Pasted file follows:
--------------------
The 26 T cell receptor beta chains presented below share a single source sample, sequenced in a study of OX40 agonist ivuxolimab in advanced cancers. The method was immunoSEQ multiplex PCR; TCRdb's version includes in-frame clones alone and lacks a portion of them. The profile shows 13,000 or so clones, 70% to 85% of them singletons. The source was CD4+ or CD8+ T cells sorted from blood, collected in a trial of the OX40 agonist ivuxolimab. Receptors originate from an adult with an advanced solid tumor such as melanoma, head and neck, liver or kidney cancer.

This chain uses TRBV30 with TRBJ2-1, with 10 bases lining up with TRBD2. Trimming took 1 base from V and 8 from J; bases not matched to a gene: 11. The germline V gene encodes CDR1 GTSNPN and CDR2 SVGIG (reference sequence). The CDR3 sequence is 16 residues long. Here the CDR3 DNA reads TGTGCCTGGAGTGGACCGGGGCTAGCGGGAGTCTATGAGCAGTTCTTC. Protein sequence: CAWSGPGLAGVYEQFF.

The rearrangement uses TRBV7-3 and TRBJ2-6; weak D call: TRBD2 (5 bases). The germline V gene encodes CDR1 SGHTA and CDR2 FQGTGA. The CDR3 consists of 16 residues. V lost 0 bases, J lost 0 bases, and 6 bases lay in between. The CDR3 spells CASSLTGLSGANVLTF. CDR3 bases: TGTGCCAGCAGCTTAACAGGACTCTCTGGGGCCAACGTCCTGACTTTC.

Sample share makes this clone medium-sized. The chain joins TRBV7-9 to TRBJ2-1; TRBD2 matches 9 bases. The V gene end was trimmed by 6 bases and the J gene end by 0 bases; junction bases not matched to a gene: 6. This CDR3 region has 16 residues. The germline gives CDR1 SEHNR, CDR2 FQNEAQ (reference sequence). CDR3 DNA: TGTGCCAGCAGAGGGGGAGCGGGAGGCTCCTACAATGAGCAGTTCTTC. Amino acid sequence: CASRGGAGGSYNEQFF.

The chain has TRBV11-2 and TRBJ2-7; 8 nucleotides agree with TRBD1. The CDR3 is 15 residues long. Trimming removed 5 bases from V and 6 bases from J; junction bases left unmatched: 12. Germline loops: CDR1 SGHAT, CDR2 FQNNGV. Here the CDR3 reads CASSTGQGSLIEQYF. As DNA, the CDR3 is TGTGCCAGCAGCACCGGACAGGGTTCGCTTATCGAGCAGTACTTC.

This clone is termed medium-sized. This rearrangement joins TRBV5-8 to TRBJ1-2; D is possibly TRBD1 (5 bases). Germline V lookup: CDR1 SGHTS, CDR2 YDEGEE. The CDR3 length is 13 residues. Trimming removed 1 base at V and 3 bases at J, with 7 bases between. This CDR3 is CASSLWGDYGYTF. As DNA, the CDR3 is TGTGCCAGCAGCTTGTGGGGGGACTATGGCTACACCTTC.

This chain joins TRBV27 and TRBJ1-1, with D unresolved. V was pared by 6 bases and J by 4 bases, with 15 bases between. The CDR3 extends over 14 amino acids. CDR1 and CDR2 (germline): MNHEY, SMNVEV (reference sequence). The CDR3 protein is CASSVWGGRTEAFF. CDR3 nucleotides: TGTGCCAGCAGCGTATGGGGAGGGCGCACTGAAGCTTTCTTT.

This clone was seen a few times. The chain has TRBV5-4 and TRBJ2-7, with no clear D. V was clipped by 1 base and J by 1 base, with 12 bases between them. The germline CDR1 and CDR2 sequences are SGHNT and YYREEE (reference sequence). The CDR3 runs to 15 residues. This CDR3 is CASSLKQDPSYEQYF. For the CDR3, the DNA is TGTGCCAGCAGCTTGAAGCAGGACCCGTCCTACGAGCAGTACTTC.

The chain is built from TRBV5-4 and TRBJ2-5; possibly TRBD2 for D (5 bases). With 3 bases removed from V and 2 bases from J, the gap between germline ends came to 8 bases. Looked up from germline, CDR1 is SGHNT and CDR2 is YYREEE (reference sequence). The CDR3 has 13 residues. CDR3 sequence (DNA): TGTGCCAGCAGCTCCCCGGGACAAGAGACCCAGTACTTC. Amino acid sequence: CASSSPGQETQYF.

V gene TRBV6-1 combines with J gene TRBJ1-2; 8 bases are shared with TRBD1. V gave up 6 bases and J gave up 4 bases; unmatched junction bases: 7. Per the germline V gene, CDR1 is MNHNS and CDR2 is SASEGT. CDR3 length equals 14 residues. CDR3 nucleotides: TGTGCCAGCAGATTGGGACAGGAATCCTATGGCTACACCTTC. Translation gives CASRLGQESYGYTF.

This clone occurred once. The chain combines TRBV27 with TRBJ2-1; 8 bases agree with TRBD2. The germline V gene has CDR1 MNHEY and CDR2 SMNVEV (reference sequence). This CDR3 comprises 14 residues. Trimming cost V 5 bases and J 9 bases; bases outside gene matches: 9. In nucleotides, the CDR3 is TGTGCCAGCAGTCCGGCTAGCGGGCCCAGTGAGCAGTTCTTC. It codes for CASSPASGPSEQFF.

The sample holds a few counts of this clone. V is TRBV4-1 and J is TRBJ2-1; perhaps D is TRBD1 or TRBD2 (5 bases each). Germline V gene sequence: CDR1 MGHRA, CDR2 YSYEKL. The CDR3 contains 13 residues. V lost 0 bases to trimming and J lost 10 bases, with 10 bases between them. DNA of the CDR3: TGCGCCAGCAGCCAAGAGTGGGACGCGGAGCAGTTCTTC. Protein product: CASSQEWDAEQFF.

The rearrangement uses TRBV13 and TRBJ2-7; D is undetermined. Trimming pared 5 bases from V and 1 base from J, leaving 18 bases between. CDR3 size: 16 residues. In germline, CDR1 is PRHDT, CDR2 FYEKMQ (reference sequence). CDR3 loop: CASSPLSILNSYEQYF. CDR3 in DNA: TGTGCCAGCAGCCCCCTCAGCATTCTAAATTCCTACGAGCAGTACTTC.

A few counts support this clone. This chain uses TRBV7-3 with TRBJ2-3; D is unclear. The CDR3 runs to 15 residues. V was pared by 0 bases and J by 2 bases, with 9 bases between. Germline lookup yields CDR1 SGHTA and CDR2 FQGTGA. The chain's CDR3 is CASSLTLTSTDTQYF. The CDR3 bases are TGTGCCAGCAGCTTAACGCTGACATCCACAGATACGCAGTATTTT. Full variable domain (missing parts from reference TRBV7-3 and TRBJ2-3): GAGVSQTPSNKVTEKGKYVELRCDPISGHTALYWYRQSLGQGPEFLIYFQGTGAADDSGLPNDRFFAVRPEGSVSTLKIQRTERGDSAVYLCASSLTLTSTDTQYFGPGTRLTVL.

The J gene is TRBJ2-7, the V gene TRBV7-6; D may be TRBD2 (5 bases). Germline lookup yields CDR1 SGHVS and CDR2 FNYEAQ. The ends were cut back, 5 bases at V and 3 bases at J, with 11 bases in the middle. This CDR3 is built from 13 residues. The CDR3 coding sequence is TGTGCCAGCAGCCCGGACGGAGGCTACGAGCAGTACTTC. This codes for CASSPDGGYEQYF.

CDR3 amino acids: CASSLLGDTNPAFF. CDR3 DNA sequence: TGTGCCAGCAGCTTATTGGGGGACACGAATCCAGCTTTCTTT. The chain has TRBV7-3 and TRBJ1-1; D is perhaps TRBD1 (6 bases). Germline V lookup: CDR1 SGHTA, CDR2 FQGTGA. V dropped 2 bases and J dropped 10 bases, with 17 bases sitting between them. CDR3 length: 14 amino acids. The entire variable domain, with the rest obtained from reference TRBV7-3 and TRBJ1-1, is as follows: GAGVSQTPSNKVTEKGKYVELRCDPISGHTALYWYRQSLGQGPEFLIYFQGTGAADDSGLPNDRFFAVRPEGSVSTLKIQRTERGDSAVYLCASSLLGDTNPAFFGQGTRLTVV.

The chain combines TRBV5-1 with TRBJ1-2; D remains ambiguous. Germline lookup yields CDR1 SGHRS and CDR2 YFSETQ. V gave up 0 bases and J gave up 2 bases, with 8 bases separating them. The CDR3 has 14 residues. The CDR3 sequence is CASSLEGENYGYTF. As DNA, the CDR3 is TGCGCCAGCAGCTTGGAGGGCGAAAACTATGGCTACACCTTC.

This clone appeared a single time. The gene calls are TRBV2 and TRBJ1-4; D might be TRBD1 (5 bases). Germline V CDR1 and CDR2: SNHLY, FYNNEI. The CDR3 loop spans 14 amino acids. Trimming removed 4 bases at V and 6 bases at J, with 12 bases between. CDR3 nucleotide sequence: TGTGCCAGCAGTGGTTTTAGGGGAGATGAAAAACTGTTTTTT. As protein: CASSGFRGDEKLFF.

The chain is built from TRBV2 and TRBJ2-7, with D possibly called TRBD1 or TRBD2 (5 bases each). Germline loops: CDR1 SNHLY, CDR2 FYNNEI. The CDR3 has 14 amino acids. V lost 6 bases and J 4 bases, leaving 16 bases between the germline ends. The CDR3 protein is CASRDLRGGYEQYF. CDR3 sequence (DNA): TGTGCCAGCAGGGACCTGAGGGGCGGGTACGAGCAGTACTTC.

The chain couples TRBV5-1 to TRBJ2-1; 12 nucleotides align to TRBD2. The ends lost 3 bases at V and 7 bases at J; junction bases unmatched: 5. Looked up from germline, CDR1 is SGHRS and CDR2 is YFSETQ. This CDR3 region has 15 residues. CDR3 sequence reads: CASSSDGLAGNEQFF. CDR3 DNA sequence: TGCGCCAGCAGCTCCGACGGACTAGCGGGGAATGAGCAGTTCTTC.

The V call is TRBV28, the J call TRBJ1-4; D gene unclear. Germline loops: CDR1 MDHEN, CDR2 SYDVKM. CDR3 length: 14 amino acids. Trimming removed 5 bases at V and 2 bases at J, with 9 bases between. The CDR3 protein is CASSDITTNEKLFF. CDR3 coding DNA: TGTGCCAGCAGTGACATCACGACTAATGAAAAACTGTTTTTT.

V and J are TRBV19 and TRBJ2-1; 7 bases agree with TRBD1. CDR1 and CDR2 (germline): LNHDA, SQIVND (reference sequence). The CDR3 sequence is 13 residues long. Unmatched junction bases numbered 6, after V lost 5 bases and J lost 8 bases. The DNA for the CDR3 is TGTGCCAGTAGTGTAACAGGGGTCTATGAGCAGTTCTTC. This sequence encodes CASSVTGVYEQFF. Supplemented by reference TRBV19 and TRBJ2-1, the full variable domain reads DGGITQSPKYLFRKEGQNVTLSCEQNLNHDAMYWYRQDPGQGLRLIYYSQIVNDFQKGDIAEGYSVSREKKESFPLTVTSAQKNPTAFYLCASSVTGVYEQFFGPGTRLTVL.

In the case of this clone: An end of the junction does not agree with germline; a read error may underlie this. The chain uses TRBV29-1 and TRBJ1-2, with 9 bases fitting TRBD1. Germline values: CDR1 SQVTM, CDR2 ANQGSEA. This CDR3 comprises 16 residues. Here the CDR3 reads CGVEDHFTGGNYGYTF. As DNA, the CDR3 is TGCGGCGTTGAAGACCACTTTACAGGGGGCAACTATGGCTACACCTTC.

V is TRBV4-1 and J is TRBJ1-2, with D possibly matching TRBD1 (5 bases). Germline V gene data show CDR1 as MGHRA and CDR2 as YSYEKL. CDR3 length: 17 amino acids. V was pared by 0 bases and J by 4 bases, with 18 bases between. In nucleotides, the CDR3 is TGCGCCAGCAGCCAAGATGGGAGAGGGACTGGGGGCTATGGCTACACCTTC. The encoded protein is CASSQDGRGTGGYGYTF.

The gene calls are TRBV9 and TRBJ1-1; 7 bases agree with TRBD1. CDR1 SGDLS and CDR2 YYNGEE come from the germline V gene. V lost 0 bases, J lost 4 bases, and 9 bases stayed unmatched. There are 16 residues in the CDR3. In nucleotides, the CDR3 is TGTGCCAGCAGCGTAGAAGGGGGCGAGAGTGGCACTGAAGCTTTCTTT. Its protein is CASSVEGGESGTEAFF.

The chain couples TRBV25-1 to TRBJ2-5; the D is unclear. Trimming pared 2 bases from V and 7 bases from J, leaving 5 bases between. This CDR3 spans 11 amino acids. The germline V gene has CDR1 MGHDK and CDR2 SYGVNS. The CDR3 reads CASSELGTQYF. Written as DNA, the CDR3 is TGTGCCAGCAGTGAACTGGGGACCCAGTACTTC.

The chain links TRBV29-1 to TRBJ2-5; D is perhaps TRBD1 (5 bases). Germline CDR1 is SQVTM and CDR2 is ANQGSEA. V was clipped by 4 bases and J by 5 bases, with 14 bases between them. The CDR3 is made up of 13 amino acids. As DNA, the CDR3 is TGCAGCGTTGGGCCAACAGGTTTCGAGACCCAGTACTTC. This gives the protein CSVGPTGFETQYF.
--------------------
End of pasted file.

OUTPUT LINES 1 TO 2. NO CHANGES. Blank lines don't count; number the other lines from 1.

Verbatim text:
The 26 T cell receptor beta chains presented below share a single source sample, sequenced in a study of OX40 agonist ivuxolimab in advanced cancers. The method was immunoSEQ multiplex PCR; TCRdb's version includes in-frame clones alone and lacks a portion of them. The profile shows 13,000 or so clones, 70% to 85% of them singletons. The source was CD4+ or CD8+ T cells sorted from blood, collected in a trial of the OX40 agonist ivuxolimab. Receptors originate from an adult with an advanced solid tumor such as melanoma, head and neck, liver or kidney cancer.

This chain uses TRBV30 with TRBJ2-1, with 10 bases lining up with TRBD2. Trimming took 1 base from V and 8 from J; bases not matched to a gene: 11. The germline V gene encodes CDR1 GTSNPN and CDR2 SVGIG (reference sequence). The CDR3 sequence is 16 residues long. Here the CDR3 DNA reads TGTGCCTGGAGTGGACCGGGGCTAGCGGGAGTCTATGAGCAGTTCTTC. Protein sequence: CAWSGPGLAGVYEQFF.